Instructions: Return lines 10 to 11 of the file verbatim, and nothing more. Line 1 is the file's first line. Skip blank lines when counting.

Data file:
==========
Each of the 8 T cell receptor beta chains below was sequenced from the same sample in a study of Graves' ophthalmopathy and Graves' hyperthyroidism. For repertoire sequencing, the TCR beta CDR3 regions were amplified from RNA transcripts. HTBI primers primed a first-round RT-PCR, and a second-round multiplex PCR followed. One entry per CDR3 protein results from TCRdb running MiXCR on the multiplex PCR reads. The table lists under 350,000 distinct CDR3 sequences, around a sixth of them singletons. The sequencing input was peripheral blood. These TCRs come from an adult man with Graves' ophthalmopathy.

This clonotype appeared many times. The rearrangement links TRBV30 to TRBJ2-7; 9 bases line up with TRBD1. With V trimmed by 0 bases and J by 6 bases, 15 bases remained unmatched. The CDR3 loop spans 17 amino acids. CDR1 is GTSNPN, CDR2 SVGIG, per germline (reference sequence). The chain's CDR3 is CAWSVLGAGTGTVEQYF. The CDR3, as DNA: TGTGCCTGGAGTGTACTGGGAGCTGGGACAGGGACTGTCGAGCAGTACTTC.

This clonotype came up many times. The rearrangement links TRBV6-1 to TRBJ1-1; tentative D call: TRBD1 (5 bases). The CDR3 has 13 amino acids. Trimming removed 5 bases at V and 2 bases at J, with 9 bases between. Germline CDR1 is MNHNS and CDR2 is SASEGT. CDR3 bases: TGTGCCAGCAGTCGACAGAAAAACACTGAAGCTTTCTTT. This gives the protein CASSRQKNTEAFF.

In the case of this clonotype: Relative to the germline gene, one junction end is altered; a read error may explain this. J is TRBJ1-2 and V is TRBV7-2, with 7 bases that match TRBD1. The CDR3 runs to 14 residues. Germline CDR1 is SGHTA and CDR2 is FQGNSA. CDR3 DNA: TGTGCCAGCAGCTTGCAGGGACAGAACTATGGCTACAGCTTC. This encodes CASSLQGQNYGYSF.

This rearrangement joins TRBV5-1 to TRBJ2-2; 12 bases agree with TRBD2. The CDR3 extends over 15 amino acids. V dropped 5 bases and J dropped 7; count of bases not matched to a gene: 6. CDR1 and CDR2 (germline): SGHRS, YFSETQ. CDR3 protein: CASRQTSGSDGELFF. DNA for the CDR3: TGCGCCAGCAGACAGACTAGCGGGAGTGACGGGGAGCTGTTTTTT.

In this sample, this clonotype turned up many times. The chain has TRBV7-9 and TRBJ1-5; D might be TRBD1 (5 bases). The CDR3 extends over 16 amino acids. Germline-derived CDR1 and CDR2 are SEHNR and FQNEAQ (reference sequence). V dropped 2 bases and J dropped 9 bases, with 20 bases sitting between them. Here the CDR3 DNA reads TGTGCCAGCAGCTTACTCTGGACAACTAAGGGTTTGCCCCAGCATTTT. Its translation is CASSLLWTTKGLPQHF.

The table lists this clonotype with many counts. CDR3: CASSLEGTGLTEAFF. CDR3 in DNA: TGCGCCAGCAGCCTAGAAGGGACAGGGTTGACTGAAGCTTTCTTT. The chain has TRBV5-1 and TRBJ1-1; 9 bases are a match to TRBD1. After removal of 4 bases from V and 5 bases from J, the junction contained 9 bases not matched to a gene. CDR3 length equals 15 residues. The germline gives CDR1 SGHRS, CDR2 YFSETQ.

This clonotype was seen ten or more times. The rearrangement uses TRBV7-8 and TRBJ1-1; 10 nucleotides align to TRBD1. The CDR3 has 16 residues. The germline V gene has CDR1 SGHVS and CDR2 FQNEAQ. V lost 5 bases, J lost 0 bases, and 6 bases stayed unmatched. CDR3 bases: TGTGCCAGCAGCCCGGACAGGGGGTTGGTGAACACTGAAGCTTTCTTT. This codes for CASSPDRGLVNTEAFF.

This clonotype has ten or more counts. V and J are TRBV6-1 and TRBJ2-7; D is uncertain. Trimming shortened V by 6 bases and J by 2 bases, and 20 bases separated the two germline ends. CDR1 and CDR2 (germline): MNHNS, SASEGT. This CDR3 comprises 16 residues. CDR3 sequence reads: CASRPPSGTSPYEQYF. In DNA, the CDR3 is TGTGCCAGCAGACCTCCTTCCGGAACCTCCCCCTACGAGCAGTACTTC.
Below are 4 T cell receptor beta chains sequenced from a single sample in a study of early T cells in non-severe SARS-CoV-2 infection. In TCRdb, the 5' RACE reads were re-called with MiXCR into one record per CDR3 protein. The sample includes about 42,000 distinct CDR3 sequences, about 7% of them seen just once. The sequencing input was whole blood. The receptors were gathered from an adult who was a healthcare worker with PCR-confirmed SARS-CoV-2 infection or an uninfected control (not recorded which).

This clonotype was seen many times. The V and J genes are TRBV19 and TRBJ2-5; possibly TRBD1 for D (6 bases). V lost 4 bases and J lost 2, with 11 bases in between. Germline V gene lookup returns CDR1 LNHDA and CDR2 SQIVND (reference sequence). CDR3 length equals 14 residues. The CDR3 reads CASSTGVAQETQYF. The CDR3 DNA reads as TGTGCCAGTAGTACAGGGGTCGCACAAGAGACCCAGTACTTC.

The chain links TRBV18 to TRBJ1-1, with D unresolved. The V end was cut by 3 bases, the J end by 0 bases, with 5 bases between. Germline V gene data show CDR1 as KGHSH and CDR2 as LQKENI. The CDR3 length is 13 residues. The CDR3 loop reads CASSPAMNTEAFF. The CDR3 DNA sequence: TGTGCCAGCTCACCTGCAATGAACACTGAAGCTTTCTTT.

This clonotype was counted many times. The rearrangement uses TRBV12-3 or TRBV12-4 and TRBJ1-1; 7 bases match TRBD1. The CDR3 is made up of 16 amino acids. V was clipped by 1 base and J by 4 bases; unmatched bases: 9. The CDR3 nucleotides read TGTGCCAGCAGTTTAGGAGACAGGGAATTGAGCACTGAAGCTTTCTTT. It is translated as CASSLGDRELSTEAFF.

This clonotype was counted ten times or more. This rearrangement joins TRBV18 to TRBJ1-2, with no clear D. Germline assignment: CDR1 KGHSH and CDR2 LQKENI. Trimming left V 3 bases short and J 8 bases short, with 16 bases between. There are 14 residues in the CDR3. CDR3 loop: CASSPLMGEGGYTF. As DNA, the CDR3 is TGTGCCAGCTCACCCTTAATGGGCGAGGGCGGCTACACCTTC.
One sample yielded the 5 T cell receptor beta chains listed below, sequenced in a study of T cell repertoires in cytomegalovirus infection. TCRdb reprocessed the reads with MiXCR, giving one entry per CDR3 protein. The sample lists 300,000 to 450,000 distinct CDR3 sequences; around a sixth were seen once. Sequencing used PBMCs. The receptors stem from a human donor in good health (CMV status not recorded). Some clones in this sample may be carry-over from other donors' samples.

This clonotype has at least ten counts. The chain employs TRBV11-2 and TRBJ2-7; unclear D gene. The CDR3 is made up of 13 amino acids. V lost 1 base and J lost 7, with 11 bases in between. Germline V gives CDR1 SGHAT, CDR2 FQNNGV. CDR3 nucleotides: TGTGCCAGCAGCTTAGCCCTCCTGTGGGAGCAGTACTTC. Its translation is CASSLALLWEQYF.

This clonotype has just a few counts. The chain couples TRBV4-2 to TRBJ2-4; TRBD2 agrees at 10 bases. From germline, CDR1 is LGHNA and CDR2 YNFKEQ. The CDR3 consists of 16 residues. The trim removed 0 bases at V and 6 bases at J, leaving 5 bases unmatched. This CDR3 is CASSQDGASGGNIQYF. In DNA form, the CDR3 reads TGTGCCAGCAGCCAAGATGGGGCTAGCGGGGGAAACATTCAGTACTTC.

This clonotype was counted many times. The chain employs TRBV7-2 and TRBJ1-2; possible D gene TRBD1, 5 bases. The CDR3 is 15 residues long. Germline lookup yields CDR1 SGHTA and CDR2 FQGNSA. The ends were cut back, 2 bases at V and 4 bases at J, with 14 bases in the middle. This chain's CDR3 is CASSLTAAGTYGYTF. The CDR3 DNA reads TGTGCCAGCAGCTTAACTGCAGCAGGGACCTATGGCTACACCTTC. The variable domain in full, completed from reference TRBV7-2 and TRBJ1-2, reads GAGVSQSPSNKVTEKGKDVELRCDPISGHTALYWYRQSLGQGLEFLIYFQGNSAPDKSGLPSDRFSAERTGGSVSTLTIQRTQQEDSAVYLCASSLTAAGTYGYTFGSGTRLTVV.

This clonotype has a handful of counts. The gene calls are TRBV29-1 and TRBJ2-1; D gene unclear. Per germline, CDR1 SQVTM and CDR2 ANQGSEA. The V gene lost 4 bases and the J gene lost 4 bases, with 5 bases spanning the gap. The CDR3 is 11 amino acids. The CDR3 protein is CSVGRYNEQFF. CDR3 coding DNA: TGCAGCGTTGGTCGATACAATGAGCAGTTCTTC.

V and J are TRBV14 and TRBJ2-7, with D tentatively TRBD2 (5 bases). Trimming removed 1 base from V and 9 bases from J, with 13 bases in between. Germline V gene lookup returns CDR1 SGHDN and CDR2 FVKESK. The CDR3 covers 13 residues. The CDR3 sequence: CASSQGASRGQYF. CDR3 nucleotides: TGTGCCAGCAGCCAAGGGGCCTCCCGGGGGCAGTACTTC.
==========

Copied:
Below are 4 T cell receptor beta chains sequenced from a single sample in a study of early T cells in non-severe SARS-CoV-2 infection. In TCRdb, the 5' RACE reads were re-called with MiXCR into one record per CDR3 protein. The sample includes about 42,000 distinct CDR3 sequences, about 7% of them seen just once. The sequencing input was whole blood. The receptors were gathered from an adult who was a healthcare worker with PCR-confirmed SARS-CoV-2 infection or an uninfected control (not recorded which).

This clonotype was seen many times. The V and J genes are TRBV19 and TRBJ2-5; possibly TRBD1 for D (6 bases). V lost 4 bases and J lost 2, with 11 bases in between. Germline V gene lookup returns CDR1 LNHDA and CDR2 SQIVND (reference sequence). CDR3 length equals 14 residues. The CDR3 reads CASSTGVAQETQYF. The CDR3 DNA reads as TGTGCCAGTAGTACAGGGGTCGCACAAGAGACCCAGTACTTC.